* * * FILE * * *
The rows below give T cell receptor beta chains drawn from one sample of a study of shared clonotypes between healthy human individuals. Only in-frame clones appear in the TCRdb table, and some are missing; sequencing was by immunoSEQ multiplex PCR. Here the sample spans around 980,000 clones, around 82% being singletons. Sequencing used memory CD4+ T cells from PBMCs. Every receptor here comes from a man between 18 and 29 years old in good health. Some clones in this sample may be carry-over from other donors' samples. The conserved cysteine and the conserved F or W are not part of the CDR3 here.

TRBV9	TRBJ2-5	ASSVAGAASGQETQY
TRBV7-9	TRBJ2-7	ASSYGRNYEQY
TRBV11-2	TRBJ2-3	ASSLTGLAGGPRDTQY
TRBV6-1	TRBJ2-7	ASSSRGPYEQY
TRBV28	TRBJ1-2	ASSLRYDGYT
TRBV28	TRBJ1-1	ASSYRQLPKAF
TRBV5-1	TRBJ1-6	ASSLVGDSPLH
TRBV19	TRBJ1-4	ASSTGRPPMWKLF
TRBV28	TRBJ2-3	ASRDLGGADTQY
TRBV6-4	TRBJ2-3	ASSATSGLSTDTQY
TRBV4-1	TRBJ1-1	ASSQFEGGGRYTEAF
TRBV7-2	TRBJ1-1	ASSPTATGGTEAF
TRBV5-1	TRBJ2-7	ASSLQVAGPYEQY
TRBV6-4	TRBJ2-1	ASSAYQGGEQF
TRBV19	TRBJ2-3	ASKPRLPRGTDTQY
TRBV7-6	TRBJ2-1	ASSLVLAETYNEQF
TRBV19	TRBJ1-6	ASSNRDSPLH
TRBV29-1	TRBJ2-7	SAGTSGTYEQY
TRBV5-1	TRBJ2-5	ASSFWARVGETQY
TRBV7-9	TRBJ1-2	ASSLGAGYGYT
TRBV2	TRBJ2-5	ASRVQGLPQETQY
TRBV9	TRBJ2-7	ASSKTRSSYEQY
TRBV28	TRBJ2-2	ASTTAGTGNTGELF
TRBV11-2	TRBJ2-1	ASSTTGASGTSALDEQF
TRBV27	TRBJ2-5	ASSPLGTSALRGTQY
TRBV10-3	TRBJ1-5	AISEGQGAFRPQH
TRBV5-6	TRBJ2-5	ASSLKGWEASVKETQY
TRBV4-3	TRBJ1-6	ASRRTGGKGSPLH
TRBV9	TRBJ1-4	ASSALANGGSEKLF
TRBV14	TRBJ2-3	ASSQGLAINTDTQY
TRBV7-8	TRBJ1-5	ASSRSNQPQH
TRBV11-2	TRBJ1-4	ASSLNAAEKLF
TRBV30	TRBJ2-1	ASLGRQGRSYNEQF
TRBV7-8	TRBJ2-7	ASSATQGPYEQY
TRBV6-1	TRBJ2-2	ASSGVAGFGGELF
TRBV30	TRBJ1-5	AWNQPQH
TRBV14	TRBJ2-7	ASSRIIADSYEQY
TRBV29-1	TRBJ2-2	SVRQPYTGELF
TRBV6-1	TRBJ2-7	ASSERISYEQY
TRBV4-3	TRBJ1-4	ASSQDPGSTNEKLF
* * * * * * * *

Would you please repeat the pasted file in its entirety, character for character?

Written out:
The rows below give T cell receptor beta chains drawn from one sample of a study of shared clonotypes between healthy human individuals. Only in-frame clones appear in the TCRdb table, and some are missing; sequencing was by immunoSEQ multiplex PCR. Here the sample spans around 980,000 clones, around 82% being singletons. Sequencing used memory CD4+ T cells from PBMCs. Every receptor here comes from a man between 18 and 29 years old in good health. Some clones in this sample may be carry-over from other donors' samples. The conserved cysteine and the conserved F or W are not part of the CDR3 here.

TRBV9	TRBJ2-5	ASSVAGAASGQETQY
TRBV7-9	TRBJ2-7	ASSYGRNYEQY
TRBV11-2	TRBJ2-3	ASSLTGLAGGPRDTQY
TRBV6-1	TRBJ2-7	ASSSRGPYEQY
TRBV28	TRBJ1-2	ASSLRYDGYT
TRBV28	TRBJ1-1	ASSYRQLPKAF
TRBV5-1	TRBJ1-6	ASSLVGDSPLH
TRBV19	TRBJ1-4	ASSTGRPPMWKLF
TRBV28	TRBJ2-3	ASRDLGGADTQY
TRBV6-4	TRBJ2-3	ASSATSGLSTDTQY
TRBV4-1	TRBJ1-1	ASSQFEGGGRYTEAF
TRBV7-2	TRBJ1-1	ASSPTATGGTEAF
TRBV5-1	TRBJ2-7	ASSLQVAGPYEQY
TRBV6-4	TRBJ2-1	ASSAYQGGEQF
TRBV19	TRBJ2-3	ASKPRLPRGTDTQY
TRBV7-6	TRBJ2-1	ASSLVLAETYNEQF
TRBV19	TRBJ1-6	ASSNRDSPLH
TRBV29-1	TRBJ2-7	SAGTSGTYEQY
TRBV5-1	TRBJ2-5	ASSFWARVGETQY
TRBV7-9	TRBJ1-2	ASSLGAGYGYT
TRBV2	TRBJ2-5	ASRVQGLPQETQY
TRBV9	TRBJ2-7	ASSKTRSSYEQY
TRBV28	TRBJ2-2	ASTTAGTGNTGELF
TRBV11-2	TRBJ2-1	ASSTTGASGTSALDEQF
TRBV27	TRBJ2-5	ASSPLGTSALRGTQY
TRBV10-3	TRBJ1-5	AISEGQGAFRPQH
TRBV5-6	TRBJ2-5	ASSLKGWEASVKETQY
TRBV4-3	TRBJ1-6	ASRRTGGKGSPLH
TRBV9	TRBJ1-4	ASSALANGGSEKLF
TRBV14	TRBJ2-3	ASSQGLAINTDTQY
TRBV7-8	TRBJ1-5	ASSRSNQPQH
TRBV11-2	TRBJ1-4	ASSLNAAEKLF
TRBV30	TRBJ2-1	ASLGRQGRSYNEQF
TRBV7-8	TRBJ2-7	ASSATQGPYEQY
TRBV6-1	TRBJ2-2	ASSGVAGFGGELF
TRBV30	TRBJ1-5	AWNQPQH
TRBV14	TRBJ2-7	ASSRIIADSYEQY
TRBV29-1	TRBJ2-2	SVRQPYTGELF
TRBV6-1	TRBJ2-7	ASSERISYEQY
TRBV4-3	TRBJ1-4	ASSQDPGSTNEKLF